Prove R[[x]] is a complete metric space.

I am attempting to show that $R[[x]]$ (the ring of formal power series) is a complete metric space, where $d(A,B)= 2^{-ord(A-B)}$ if $A\neq B$ and $d(A,B) = 0$ if $A=B$.

I have shown that it is a metric space but am struggling with proving it is complete. I know that I need to show that every Cauchy sequence converges to something in $R[[x]]$ but am not sure how to go about this.

Thank you for any help!

• Sorry what is $ord$? – user99914 Feb 23 '18 at 3:39
• The order. So $ord(f(x))$ for example would be the order of the power series $f(x)$, so the least non-negative integer n with $a_n \neq 0$ – user369580 Feb 23 '18 at 3:41
• You may try to apply the method introduced in the answer here. (Note that, quite obviously, the ring structure here is not important). – user99914 Feb 23 '18 at 3:51

Let $N$ be a non-negative integer. If $d(A,B) < 2^{-N}$ then $ord(A-B) >N$ which implies that the first N coefficients in A and B are equal. If $\{A_k \}$ is a Cauchy sequence then $d(A_n,A_m) < 2^{-N}$ for all n and m sufficiently large so the first N coefficients in $A_n$ and $A_m$ are the same for all n and m sufficiently large. In particular the N-th coefficients in $A_1,A_2,...$ become the same after some stage. Call the limit of this sequence $a_N$. This way you obtain $a_0,a_1,a_2,...$. Now let A be the formal power series with these coefficients. Then $d(A_n,A) \to 0$. To see this let $\epsilon >0$ and choose N such that $2^{-N} <\epsilon$. It is cleat from the definition of $a_n$'s that for all n sufficiently large the first N coefficients of $A_n$ and A coincide. This implies $ord(A_n -A) \geq N$ and $d(A_n,A) <2^{-N} <\epsilon$ for all n sufficiently large. We have proved that $A_n \to A$.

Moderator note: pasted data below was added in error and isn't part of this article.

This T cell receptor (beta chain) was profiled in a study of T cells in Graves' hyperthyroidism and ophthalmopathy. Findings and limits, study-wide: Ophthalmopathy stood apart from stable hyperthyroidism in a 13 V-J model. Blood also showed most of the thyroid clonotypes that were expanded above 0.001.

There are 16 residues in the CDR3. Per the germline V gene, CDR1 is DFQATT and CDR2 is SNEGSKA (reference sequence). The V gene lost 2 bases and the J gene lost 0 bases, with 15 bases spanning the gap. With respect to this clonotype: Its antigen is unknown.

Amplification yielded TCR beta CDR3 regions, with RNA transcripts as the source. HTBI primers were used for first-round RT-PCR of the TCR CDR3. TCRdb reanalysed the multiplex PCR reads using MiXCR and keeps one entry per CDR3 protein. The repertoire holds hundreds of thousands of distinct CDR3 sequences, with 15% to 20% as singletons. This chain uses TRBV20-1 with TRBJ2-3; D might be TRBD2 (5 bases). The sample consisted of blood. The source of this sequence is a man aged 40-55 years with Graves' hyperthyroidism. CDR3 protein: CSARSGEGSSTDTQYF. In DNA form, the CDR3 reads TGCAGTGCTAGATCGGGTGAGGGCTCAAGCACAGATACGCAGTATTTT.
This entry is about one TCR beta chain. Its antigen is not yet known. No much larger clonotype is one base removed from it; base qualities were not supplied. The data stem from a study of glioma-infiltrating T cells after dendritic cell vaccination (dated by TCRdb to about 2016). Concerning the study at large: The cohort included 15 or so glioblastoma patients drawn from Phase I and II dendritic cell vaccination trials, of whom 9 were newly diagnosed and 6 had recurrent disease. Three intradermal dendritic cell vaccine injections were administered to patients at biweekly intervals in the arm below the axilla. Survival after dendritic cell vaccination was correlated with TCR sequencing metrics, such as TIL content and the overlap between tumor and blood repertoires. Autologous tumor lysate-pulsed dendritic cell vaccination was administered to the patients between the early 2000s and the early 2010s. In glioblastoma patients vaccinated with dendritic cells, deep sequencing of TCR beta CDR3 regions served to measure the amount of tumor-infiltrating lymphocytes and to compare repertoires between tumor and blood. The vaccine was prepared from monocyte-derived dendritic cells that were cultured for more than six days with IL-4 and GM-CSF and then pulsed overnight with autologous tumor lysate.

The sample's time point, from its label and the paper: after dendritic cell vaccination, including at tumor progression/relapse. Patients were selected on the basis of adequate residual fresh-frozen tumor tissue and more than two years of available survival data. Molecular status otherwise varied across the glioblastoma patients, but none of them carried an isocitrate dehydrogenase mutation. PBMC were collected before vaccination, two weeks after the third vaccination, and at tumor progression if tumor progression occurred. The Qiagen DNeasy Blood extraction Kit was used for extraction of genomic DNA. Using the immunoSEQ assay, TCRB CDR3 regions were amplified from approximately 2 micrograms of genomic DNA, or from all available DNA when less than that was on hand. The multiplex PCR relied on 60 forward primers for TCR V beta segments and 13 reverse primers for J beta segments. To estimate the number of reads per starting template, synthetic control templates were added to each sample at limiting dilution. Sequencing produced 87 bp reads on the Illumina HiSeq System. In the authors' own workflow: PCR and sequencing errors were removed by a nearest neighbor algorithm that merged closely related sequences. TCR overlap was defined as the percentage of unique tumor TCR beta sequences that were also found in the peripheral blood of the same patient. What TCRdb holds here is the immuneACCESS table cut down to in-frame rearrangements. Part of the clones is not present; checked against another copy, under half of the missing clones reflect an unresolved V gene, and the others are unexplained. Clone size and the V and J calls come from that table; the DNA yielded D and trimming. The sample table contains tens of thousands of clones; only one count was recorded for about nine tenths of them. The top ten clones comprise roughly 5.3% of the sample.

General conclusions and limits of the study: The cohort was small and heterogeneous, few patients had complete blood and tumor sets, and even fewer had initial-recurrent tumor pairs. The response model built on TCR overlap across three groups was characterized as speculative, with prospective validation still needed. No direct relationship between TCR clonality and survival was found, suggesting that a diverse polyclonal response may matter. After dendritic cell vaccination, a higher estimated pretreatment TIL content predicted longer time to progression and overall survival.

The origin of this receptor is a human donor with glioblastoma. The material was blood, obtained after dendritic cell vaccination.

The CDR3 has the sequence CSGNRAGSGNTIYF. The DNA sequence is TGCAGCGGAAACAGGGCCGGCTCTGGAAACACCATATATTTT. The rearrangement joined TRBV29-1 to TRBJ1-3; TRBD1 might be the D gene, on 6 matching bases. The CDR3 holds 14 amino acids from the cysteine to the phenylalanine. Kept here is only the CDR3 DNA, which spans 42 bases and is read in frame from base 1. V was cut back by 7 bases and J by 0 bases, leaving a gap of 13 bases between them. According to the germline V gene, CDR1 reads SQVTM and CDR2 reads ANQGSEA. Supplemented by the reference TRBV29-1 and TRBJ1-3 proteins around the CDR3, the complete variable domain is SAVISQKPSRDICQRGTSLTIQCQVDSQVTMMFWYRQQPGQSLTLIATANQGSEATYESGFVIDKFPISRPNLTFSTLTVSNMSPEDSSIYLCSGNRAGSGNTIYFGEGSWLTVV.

Just adopt one of the notations which consists in "fetching the coefficient of $x^n$ in a series $S$ ". Then, formally, for $S=\sum_{n\geq 0}a_n\,x^n$, one denotes $[x^n]S:=a_n$. Now, let $S_n$ be a Cauchy sequence of $\mathbb{R}[[x]]$, it means that $$(\forall \epsilon>0)(\exists N)(p,q\geq N\Longrightarrow d(S_p,S_q)<\epsilon)$$
from this, you see that, for all fixed $k\in \mathbb{N}$, the coefficient $[x^k]S_n$ is stationary after a certain value of $n$. Then define $l_k=lim_{n\to\infty}[x^k]S_n$ and you see that $S_n$ converges to $$L:=\sum_{k\geq 0}l_k\,x^k$$